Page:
Thursday, 16 June 2016

in out in out shake it all about

i predict we will stay in.

as the proportional representation and scottish independence referenda showed, most people don't really want radical change.

driving lessons in North Wirral? learn to drive in Hoylake? driving instructor in Birkenhead?


Jim Bliss said...

I tend to agree. People will only choose major change if they feel their current situation is pretty terrible. Given that -- by historic and global standards -- the life of the average Briton is pretty damn tolerable; if you lot do vote to leave then it will be a victory for scare-mongering and the ability of the media to paint a false picture.

Which is not to say I'm a big fan of the EU in its current guise. Far from it. But the bullshit narrative being spun by the Vote Leave side should make any right-thinking person angry.

In the long term I don't think the EU will survive in its current form. Though curiously enough; I think its best chance of survival would be if Britain was to leave (Britain represents the biggest single impediment to closer integration and greater political union within the EU) allowing it to evolve into a more federal system that might stand a chance of greater stability if done properly*.

However, I also think leaving the EU would be pretty terrible for the UK in the short to medium term, and those clamouring to leave -- those with the greatest mistrust of those dodgy Euro-foreigners -- are ironically proposing a course of action that will weaken the UK and arguably strengthen the EU. Oddness abounds.

* not that it will be.

Paul said...

Thanks Jim. I also note though that people have tended to vote the way the moulders and shapers of public opinion tell them to. Most of the media, particularly the rightward end of the press, ie, most of it, tried to steer people away from both AV and Scottish Independence.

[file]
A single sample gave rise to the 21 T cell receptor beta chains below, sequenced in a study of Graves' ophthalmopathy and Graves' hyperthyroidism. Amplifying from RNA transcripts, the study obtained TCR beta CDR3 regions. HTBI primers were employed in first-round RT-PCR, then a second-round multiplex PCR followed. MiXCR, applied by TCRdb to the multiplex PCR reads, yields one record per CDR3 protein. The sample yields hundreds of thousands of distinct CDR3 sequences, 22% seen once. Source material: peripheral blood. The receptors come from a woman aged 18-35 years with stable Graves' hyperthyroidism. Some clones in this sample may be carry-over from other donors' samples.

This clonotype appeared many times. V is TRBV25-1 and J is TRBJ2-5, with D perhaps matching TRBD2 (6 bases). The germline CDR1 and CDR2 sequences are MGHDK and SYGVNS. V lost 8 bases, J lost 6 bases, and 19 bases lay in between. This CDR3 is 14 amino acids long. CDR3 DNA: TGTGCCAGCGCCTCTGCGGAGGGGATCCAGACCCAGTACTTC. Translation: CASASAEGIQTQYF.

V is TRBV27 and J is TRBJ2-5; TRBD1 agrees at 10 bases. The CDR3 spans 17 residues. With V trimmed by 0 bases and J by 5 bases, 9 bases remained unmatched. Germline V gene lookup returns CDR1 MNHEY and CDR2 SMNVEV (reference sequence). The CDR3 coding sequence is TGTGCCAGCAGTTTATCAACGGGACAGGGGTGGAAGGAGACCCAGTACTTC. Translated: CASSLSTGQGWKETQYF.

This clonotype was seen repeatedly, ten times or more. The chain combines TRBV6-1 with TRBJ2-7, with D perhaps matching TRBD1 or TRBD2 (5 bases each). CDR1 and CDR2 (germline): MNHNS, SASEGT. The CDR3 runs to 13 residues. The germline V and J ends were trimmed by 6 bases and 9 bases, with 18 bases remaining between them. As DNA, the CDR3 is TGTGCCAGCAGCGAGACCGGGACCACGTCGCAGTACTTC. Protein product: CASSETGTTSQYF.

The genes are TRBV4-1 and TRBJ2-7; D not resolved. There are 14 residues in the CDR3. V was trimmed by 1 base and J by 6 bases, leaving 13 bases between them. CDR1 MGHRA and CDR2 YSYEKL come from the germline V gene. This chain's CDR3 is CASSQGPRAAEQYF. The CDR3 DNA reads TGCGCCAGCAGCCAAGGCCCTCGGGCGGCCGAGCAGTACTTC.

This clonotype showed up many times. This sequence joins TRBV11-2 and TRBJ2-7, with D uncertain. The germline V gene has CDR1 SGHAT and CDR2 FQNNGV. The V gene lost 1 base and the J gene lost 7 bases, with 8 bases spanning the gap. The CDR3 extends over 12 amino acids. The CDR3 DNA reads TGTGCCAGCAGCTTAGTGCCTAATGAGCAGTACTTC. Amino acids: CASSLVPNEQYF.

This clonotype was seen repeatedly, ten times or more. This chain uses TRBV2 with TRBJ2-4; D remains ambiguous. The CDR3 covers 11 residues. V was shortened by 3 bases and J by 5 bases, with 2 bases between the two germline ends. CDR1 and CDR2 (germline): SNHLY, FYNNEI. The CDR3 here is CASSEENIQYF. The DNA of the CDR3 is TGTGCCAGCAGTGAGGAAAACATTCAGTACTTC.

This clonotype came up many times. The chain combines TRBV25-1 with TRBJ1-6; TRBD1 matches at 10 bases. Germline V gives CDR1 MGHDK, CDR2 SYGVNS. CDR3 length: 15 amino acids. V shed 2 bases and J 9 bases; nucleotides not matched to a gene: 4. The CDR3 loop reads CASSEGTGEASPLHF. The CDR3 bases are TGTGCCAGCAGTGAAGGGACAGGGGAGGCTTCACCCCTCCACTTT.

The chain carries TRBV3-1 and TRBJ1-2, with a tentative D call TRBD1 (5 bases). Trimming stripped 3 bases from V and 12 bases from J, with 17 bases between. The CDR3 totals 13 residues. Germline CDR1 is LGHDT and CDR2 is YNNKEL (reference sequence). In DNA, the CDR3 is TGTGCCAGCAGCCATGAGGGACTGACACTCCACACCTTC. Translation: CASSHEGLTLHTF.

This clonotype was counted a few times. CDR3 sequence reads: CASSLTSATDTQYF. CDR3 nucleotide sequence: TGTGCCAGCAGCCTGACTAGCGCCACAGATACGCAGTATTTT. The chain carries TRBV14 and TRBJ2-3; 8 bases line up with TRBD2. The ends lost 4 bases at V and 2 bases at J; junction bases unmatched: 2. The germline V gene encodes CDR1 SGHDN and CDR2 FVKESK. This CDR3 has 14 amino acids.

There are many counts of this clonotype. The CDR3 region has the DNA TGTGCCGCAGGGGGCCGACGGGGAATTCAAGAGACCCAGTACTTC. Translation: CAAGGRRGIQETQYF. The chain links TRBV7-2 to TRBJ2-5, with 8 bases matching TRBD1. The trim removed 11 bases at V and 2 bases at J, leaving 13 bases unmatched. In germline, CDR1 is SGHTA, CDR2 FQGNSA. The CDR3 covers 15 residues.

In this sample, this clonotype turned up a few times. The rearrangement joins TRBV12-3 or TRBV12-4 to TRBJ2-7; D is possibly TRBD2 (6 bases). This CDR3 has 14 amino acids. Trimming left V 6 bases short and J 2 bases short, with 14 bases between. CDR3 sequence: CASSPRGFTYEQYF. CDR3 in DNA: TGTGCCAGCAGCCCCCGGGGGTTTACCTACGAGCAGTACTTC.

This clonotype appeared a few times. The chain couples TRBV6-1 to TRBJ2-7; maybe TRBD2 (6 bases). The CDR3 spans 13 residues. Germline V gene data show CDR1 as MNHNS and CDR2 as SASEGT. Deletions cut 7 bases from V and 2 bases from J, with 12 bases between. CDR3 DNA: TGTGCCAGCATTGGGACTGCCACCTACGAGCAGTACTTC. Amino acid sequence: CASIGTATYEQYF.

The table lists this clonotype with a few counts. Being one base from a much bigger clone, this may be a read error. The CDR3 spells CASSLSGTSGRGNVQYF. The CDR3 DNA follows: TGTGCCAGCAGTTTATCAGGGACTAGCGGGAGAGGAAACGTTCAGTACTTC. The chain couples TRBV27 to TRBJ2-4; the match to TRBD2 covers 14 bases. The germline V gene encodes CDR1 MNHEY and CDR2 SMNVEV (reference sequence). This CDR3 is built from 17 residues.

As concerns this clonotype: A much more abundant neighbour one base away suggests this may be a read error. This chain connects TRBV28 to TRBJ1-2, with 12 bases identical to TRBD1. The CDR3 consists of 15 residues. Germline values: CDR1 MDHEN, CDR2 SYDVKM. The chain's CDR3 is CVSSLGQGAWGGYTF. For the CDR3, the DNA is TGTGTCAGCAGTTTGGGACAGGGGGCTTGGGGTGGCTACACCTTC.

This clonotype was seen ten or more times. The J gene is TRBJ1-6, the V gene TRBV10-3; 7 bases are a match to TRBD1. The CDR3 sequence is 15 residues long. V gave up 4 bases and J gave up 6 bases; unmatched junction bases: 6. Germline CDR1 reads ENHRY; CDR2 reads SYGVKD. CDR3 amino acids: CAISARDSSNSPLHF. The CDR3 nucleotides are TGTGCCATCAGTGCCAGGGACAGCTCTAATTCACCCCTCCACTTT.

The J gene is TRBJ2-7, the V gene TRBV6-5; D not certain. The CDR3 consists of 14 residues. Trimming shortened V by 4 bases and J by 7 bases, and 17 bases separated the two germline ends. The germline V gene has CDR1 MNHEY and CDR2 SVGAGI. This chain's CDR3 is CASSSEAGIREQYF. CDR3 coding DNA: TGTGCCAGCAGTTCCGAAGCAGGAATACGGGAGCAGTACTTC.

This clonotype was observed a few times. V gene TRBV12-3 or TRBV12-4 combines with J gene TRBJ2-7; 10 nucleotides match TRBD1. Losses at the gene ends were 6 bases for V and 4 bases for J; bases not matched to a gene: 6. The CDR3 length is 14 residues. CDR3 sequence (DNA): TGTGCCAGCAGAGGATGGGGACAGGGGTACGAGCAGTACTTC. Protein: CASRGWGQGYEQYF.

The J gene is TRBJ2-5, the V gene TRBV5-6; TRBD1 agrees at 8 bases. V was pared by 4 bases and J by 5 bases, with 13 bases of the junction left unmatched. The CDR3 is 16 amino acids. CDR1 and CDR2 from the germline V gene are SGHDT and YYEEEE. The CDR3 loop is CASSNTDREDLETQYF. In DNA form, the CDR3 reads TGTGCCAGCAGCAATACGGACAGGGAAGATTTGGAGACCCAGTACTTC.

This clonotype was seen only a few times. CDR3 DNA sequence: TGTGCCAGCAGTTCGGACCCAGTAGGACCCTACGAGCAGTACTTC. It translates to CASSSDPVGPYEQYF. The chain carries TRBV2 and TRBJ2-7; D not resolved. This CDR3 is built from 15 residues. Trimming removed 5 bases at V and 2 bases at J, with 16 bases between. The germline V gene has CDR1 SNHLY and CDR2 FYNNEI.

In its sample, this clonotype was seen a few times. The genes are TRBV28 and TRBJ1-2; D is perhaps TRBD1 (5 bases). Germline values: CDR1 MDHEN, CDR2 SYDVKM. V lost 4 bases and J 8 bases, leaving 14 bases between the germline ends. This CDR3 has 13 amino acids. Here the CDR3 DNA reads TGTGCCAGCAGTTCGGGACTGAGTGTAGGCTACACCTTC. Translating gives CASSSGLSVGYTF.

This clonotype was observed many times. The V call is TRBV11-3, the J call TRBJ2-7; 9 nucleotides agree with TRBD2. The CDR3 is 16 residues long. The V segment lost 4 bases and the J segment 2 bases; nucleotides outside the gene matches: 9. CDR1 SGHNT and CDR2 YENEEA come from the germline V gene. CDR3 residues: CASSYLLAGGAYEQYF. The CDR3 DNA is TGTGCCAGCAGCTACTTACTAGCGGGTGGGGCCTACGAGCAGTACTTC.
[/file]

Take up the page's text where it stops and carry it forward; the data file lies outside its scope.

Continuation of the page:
Here though, there seems to be less of a consensus from that source.

Pete said...

You can guarantee the vote will be Remain. MI5 are on the case and it is all pre-arranged. The gravy train is too huge.

Paul said...

It's 2pm here. Looks increasingly like a leave victory. Still early days but...

Brfore the AV vote, I don't remember us ever being given a chance to vote on individual issues. I'm a little too young to remember the 1973 referendum on membership of the EEC. Yet there have been three in the last few years. Regardless of the result of this one, it's interesting to see how much referenda have become a part of modern political life her in the UK.

Pete said...

It seems I was wrong...........or was I?

I believe the security and intelligence services have some hidden agenda here.

Jim Bliss said...

Certainly took me by surprise. I still suspect you folks have voted against your own best interests though. I don't think this is going to be a good thing for the average person in the UK.

My own primary fear is that it will destabilise the Northern Ireland peace. Seems like I'll soon have to carry my passport when I get the train to visit friends in Belfast. Not a good thing in my view... and something that's likely to damage the sense of normalcy that had begun to develop around the border.

Paul said...

As far as I'm aware, the ability to travel between UK and ROI without needing visas, passports, etc predates 1973. Still, I hear what you're saying Jim.